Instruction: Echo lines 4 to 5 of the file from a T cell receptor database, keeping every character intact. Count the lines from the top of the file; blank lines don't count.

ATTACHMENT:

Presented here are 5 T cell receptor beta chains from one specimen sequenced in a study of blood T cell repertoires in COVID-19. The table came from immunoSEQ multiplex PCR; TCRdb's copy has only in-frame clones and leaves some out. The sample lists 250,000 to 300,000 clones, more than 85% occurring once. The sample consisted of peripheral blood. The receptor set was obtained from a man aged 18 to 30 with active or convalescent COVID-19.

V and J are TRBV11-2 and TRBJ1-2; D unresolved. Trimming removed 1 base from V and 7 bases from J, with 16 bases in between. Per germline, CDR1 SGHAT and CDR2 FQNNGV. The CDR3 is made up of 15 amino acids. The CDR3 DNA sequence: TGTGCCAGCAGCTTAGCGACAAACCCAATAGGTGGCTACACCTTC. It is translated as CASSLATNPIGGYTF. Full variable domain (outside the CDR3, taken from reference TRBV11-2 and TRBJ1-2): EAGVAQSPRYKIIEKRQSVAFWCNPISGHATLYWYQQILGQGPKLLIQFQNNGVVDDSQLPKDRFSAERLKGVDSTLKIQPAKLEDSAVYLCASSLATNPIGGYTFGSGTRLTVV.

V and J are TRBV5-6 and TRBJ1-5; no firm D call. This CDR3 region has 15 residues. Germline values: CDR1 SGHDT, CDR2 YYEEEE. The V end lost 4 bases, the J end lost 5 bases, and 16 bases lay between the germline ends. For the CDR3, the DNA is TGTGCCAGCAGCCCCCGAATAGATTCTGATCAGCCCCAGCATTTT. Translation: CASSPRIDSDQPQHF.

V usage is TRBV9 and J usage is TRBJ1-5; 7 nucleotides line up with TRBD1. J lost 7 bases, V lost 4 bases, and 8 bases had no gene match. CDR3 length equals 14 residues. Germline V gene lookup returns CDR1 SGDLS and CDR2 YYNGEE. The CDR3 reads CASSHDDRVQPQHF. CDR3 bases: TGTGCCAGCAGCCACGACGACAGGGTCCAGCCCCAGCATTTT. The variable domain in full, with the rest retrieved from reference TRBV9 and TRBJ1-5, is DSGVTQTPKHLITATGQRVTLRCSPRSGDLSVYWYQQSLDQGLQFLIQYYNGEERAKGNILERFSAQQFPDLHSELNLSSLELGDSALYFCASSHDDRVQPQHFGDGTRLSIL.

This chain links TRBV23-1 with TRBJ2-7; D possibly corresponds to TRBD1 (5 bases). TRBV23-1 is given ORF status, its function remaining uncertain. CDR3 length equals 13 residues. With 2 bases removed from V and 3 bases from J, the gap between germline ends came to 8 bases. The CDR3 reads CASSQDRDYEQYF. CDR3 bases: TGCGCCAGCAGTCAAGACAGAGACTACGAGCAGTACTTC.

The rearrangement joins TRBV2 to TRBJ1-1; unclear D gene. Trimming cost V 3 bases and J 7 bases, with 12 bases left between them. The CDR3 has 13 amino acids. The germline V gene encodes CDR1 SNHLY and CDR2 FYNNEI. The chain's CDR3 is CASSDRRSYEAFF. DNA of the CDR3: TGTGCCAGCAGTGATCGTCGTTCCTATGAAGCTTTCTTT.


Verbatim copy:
V usage is TRBV9 and J usage is TRBJ1-5; 7 nucleotides line up with TRBD1. J lost 7 bases, V lost 4 bases, and 8 bases had no gene match. CDR3 length equals 14 residues. Germline V gene lookup returns CDR1 SGDLS and CDR2 YYNGEE. The CDR3 reads CASSHDDRVQPQHF. CDR3 bases: TGTGCCAGCAGCCACGACGACAGGGTCCAGCCCCAGCATTTT. The variable domain in full, with the rest retrieved from reference TRBV9 and TRBJ1-5, is DSGVTQTPKHLITATGQRVTLRCSPRSGDLSVYWYQQSLDQGLQFLIQYYNGEERAKGNILERFSAQQFPDLHSELNLSSLELGDSALYFCASSHDDRVQPQHFGDGTRLSIL.

This chain links TRBV23-1 with TRBJ2-7; D possibly corresponds to TRBD1 (5 bases). TRBV23-1 is given ORF status, its function remaining uncertain. CDR3 length equals 13 residues. With 2 bases removed from V and 3 bases from J, the gap between germline ends came to 8 bases. The CDR3 reads CASSQDRDYEQYF. CDR3 bases: TGCGCCAGCAGTCAAGACAGAGACTACGAGCAGTACTTC.